3. Learn how to communicate honestly. When someone airs a grievance with you, don’t immediately jump into defense mode. Instead, try listening to what they have to say and recognizing their feelings (and your own) before responding. This will help them feel heard, respected, and ultimately more likely to hear your side of things. Give yourself time to process before reacting. This could be a few minutes, a few breaths, or even a few weeks depending on the situation. There are two sides of a story; your side and their side both matter. Focus on what’s true in those stories and try to be fair to yourself and the other person in the situation.

Find Out More About ESFPs: 7 Ways That ESFPs Make an Impact


ESTPs are active, quick-witted types who love adventure and figuring out how things work. At their best, they have a knack for seeing the potential in things and leveraging their knowledge to help them achieve goals. But they can have a mean streak that reveals itself when they are not maturing as individuals, when they’re stressed, or when they’re imbalanced.

When immature, ESTPs can be overly competitive, selfishly focused on winning or outsmarting others in any given situation. This could lead to behavior like cutting corners to get ahead, manipulating people or situations to gain an advantage and disregarding the implications of their choices on other people’s feelings. They may also adopt a sense of superiority over others which can lead to a dismissive attitude and harsh comments.

Other imbalanced ESTPs can be very manipulative emotionally. ESTPs are typically quick to realize others’ emotions and sensitivities and they can “play” with these emotions in order to get what they want. They can be dishonest, charming, and deceptive in order to make someone like them or make them agree to something that perhaps isn’t in their best interest. These ESTPs are mean in a sly, manipulative way rather than a condescending, harsh way.

ESTPs are known for their witty sense of humor. But unhealthy ESTPs can use their humor in hurtful ways. They can be argumentative and trollish just for the sake of it. When someone is trying to have a serious conversation with them they may simply make sly, teasing comebacks or argue pointlessly just to mess with the other person.

3 Ways for ESTPs to Grow:

  1. When you find yourself wanting to make a cutting remark, take a moment to consider the person who’s on the receiving end. Ask yourself, “Is this a kind thing to say? Will it help them or hurt them and does this reflect how I want to be seen in the world?” If you find that your comment is more about feeling superior than being helpful, reign it back and try responding from a place of understanding instead.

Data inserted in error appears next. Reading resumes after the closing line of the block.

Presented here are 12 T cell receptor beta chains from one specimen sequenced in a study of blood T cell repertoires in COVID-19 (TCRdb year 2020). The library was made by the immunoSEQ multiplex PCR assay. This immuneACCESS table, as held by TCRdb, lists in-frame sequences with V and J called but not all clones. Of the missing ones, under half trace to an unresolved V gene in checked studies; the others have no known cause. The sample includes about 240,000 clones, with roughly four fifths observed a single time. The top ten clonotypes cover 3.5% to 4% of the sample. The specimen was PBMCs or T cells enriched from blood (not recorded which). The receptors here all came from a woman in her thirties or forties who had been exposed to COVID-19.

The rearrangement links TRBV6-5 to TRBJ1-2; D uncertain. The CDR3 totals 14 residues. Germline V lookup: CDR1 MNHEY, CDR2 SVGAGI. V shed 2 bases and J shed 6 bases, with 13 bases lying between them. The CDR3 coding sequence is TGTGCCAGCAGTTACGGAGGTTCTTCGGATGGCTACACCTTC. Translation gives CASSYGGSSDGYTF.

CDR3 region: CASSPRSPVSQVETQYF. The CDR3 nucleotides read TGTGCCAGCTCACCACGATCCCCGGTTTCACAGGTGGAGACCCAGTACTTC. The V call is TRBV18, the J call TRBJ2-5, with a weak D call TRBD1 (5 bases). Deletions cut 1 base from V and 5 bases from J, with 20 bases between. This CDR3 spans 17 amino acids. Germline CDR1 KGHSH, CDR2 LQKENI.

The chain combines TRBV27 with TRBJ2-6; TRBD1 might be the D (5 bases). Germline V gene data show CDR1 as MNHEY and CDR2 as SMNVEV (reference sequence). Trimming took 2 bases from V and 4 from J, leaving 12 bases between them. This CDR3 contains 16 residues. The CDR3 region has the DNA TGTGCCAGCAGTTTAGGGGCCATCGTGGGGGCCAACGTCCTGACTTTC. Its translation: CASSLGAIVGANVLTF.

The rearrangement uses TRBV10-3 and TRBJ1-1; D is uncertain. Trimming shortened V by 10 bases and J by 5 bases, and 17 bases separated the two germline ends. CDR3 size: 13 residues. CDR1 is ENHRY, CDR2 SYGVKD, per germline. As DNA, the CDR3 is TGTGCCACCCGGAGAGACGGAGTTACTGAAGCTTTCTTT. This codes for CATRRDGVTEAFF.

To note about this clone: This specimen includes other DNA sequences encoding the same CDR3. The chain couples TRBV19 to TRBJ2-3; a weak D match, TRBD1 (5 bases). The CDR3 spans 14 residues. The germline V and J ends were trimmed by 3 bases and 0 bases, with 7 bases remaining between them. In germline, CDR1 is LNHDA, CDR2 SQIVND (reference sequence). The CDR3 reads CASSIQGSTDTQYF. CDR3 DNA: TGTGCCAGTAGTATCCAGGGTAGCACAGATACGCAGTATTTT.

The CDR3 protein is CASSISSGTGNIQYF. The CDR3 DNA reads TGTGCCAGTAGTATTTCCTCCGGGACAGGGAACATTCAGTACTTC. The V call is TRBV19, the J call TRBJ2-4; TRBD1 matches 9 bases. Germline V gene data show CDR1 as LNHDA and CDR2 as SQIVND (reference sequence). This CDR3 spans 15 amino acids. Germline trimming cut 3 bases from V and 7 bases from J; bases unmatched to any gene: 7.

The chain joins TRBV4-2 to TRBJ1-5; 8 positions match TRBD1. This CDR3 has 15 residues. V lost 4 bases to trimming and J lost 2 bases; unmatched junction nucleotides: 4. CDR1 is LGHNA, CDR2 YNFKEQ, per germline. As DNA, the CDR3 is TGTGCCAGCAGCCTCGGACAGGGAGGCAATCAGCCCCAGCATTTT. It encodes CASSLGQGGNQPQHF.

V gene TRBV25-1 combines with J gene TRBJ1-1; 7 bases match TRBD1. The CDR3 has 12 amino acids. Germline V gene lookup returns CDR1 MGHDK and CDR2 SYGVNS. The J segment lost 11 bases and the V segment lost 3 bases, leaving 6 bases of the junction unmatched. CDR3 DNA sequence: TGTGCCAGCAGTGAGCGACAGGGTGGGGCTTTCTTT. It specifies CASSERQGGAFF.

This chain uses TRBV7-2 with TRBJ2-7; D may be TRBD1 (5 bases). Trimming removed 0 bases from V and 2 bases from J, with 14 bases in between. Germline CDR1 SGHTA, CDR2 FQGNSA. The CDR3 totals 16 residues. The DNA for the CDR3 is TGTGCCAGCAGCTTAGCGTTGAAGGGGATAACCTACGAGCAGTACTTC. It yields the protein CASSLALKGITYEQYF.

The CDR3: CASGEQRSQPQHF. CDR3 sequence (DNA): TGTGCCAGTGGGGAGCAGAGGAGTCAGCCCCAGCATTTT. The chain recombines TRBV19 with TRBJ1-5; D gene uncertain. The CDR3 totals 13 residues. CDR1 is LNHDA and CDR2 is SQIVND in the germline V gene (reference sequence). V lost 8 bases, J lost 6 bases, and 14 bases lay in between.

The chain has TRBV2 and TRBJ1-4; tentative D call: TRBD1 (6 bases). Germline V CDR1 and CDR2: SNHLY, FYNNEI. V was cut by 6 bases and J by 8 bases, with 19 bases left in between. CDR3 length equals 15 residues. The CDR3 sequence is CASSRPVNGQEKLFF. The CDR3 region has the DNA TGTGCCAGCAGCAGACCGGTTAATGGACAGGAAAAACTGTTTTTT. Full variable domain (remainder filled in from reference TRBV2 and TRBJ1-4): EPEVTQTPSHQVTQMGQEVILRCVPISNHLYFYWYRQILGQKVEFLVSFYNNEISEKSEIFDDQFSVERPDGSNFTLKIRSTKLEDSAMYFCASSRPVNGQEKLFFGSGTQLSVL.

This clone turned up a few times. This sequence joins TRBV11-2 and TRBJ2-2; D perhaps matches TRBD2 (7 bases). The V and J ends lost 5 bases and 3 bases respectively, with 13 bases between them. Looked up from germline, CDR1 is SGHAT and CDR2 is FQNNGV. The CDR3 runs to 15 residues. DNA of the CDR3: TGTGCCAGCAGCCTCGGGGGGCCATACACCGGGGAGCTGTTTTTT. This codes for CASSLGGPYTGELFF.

2. Make sure you’re taking time for introspection each day. This doesn’t have to be hours spent meditating – just five to ten minutes can make a huge difference. Think about your purpose, principles, and relationships. Are you living in accordance with your principles? Taking some time for self-reflection can help you be more aware of your motivations and desires so that your actions are coming from a place of understanding.
  3. Finally, try to be open to feedback. No one is perfect and we all have the potential to grow and become better versions of ourselves. When someone gives you constructive criticism, don’t take it personally, mock them, or shut down. Instead, view it as an opportunity to learn something new about yourself and use it as fuel for personal growth.

Find Out More About ESTPs: 10 Signs of an Unhealthy ESTP


ISFPs are creative, free-spirited types who live life with a deep appreciation for beauty and art. They are often gentle and kind souls, although they have a very reserved, often stoic exterior. They believe in authenticity, creativity, and finding their own unique identity and purpose in the world.

When ISFPs are imbalanced, immature, or highly stressed they can have a mean side that flares up. ISFPs who are too wrapped up in their own world can form very quick, black-and-white judgments about others, neglecting to look at the context of a situation or the nuances of a person’s behavior. They may decide they simply don’t like other people and cut people out of their lives, isolating themselves out of a sense of superiority. They may rationalize their feelings towards others, making logical leaps in order to justify their perspectives.